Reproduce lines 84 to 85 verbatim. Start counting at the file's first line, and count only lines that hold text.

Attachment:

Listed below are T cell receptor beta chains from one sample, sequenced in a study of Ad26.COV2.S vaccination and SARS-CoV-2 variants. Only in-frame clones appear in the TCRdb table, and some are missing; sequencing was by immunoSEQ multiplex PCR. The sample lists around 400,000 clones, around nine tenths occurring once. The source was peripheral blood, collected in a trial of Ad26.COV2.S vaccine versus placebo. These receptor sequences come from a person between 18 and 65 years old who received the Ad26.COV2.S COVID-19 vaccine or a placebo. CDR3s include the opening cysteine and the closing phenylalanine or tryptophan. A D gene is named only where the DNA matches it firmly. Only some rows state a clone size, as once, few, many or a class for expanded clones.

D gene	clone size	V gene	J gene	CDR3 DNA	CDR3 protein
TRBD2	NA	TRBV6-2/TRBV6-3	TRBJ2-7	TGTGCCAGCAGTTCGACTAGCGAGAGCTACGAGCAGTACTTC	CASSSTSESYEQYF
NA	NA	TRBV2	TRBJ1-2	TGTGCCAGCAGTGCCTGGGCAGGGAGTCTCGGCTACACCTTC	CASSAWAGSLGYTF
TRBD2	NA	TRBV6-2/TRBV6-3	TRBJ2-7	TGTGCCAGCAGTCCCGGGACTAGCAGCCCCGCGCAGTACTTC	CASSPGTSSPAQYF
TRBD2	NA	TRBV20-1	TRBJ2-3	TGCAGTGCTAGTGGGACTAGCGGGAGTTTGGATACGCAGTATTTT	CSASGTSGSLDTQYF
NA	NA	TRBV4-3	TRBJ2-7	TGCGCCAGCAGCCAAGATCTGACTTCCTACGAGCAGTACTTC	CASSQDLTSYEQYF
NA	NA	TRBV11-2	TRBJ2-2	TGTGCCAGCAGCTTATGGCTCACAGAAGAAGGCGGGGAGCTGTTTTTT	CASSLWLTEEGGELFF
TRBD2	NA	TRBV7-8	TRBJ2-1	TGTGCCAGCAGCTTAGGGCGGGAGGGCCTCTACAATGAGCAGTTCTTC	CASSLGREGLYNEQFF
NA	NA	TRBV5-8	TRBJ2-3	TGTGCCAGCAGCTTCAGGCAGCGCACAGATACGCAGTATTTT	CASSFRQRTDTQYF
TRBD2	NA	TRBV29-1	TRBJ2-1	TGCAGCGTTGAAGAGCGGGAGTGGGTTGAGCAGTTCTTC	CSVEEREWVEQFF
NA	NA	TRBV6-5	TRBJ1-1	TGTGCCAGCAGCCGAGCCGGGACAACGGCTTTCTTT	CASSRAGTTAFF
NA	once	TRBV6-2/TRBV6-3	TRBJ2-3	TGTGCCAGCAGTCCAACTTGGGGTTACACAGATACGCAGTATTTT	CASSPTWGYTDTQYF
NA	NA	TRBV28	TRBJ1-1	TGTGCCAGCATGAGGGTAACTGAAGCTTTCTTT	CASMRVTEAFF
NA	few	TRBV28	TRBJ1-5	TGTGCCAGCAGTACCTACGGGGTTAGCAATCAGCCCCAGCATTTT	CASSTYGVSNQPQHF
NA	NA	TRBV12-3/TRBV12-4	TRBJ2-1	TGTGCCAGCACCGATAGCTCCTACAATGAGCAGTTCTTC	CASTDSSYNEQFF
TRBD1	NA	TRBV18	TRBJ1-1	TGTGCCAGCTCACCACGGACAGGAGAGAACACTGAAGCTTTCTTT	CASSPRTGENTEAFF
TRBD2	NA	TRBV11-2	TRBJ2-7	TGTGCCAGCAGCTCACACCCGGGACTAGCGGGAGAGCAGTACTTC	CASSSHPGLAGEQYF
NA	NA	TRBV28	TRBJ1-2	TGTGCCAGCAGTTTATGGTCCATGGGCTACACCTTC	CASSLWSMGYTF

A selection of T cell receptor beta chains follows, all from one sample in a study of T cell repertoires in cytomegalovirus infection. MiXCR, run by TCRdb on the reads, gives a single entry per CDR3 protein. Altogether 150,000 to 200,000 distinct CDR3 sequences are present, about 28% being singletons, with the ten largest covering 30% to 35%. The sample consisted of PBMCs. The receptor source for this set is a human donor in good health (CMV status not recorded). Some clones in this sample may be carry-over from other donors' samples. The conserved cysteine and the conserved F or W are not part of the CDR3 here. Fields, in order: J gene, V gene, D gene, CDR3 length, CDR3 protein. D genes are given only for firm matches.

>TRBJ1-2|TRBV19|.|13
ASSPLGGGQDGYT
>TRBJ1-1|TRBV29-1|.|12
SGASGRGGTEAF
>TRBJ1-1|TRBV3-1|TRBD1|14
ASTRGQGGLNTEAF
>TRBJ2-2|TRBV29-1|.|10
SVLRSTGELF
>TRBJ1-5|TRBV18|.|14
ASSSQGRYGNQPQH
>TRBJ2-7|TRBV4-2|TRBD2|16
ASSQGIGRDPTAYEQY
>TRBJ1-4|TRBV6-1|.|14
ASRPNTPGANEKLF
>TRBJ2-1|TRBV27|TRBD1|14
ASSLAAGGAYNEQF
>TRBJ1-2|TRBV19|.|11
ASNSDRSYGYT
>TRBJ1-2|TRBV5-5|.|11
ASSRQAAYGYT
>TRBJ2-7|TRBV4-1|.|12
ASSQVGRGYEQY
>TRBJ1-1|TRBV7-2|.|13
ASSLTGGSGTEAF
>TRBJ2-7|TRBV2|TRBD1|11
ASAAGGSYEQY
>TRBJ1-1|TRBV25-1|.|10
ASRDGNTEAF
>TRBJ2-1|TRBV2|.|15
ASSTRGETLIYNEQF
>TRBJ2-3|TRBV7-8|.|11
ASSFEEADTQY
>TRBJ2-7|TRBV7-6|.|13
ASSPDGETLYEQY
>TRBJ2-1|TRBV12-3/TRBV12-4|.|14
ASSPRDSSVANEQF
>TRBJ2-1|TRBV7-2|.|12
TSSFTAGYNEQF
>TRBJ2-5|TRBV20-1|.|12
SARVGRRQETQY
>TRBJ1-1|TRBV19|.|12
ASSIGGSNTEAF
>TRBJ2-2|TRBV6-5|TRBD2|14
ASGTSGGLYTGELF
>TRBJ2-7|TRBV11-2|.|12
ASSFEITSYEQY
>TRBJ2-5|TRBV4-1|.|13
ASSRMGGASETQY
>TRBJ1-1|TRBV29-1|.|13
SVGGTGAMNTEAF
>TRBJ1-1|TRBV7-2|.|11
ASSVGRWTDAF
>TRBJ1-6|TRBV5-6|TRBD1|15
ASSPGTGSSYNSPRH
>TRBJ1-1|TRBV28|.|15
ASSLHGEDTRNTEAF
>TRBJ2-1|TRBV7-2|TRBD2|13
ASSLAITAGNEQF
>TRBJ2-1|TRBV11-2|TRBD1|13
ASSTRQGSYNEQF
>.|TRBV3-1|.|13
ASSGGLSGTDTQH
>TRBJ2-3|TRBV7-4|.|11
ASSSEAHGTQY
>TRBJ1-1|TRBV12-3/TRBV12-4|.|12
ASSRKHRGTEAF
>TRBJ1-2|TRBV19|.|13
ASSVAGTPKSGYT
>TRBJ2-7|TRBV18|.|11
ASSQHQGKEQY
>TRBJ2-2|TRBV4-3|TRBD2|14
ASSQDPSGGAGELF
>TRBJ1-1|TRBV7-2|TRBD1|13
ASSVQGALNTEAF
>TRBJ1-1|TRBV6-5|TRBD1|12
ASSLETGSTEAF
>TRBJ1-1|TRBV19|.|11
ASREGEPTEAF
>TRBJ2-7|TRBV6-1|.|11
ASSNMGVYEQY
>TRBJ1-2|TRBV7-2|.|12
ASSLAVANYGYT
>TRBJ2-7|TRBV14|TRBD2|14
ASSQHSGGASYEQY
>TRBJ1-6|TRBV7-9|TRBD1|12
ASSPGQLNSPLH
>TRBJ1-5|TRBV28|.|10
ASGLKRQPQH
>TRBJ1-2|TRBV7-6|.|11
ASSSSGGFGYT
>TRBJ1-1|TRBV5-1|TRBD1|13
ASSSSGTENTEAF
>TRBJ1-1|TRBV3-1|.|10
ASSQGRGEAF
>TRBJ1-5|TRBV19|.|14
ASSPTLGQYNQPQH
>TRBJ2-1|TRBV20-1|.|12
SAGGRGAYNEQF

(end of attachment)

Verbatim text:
ASSSEAHGTQY
>TRBJ1-1|TRBV12-3/TRBV12-4|.|12